Lantana (2001) from Johnny Web (Uncle Scoopy; Greg Wroblewski)

Lantana is a tough movie to describe. Imagine a film very much like Magnolia, a depressing character study about how relationships can deteriorate and how people change over time. The characters in Lantana are entwined in a very artificial web, their lives joined to a far greater degree than mere coincidence would allow. Now imagine that the movie actually has a plot, like a standard police mystery in which a detective tracks down a missing person.

Can a film be driven by both plot and character simultaneously? Yes, I guess so, if this film is any example, because it is quite successful in developing the emotional power of the story.


Rachel Blake is topless in a sex scene with Anthony LaPaglia, but they keep their chests so close together that nothing significant is visible.

Anthony LaPaglia plays the Aussie detective. LaPaglia is Australian, by the way, from Adelaide, a fact of which I was previously unaware. The detective has had a pretty good marriage, but one that has been deteriorating recently, because he himself has been deteriorating. He has let himself get obese, for example. LaPaglia has really gotten big, and that wasn't padding, because he appeared shirtless. I don't know if the weight was gained specifically for this movie, but it was integral to the character. The detective is also irritable for no reason, has withdrawn into himself, and is generally stressed out. He even went so far as to have a two-night stand with a lonely divorcee. When he is called upon to investigate the missing persons case, it turns out that the missing person is his wife's psychiatrist, and the key witness is the divorcee that the detective slept with. These connections lead to other connections, and the ensemble cast ends up being the sole population of a very small interrelated world.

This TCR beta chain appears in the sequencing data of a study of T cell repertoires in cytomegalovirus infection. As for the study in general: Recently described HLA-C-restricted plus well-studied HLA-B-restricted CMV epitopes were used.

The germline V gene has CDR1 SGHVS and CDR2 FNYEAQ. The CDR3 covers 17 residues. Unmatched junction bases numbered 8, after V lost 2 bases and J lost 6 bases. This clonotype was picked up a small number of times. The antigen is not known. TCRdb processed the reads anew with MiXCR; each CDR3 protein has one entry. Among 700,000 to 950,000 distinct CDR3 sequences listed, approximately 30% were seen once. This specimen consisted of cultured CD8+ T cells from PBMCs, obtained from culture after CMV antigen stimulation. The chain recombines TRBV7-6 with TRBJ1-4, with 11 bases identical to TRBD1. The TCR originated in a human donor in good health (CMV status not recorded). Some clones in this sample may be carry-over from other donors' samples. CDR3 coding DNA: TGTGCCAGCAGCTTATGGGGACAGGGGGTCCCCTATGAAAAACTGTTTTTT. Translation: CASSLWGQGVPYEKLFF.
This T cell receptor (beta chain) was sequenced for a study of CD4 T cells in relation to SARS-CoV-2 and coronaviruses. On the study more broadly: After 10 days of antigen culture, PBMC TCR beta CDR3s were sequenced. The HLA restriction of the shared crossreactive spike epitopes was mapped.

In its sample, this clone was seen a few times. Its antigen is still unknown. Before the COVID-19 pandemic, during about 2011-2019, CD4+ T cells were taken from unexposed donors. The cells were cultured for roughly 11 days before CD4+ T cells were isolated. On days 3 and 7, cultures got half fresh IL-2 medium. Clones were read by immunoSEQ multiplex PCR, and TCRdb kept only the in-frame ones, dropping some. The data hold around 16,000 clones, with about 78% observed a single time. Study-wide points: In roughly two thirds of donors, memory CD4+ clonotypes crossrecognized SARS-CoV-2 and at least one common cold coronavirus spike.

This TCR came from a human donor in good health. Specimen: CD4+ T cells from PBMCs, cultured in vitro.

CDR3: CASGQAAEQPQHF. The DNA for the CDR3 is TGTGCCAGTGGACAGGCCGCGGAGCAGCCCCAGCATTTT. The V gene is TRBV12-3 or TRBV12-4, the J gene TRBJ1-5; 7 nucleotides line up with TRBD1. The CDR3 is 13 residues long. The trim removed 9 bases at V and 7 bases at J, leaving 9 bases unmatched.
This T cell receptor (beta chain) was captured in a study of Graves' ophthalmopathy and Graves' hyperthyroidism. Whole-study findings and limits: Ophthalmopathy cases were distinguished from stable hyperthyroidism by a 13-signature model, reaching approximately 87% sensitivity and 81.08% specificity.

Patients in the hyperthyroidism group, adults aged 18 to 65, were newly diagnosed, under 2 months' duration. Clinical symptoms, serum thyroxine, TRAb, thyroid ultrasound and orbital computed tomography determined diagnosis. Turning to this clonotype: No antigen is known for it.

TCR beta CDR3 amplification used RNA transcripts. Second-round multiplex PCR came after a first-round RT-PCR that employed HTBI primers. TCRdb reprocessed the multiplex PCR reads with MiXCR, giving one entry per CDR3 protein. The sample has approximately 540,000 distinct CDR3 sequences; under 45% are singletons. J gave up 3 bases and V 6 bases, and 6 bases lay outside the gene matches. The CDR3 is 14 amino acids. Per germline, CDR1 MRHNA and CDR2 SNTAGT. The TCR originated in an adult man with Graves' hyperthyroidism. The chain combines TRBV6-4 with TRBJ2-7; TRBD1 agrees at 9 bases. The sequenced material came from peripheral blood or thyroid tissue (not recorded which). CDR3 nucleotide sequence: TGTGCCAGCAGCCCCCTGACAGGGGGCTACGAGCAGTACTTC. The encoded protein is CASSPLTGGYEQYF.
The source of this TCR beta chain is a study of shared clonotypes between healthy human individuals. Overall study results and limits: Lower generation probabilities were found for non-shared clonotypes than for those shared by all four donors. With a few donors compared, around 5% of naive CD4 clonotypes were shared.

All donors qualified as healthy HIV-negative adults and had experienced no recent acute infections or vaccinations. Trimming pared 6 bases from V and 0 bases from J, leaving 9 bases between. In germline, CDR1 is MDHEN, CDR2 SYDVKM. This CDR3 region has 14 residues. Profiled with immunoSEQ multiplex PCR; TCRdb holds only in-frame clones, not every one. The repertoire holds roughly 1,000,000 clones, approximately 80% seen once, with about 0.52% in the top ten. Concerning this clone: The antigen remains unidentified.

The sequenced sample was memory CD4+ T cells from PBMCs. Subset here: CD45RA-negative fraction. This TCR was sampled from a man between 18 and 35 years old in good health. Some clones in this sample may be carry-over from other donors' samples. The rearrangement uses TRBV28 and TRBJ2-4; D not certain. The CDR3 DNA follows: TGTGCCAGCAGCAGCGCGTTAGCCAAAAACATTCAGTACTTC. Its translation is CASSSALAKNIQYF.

Perhaps I should have compared this to The Sweet Hereafter rather than the other two films, because the mystery of the missing person in Lantana is really not important to the main themes of the film, any more than the reason for the bus's failure was really important to The Sweet Hereafter. It was the context of the story, and a source of additional mystery and atmosphere, but it wasn't the raison de etre. The important elements center around the effects of the psychiatrist's disappearance.

How does her disappearance affect her husband? Of course, he is a prime suspect in the possibility of foul play, just because the husband is almost always responsible in similar cases. The missing psychiatrist seemed to think that her husband was having a homosexual affair, and the detective determines that this might have something to do with her disappearance. If the husband is truly an innocent bystander, as he alleges, why did he hide some facts, and how will he learn to live with his grief?

DVD info from Amazon.

  • Commentary by production Team

  • Behind the Scenes Footage

  • Production Commentary

  • Widescreen anamorphic format, 2.35:1

How does it affect the detective who, because of the investigation, has access to his wife's private sessions with the missing shrink? Will he listen to them, even though there is no reason to do so, since his wife is not involved in the case? If he listens, will he find out that his wife is cheating on him, or perhaps that she thinks he's an asshole? Does he really want to know these secrets?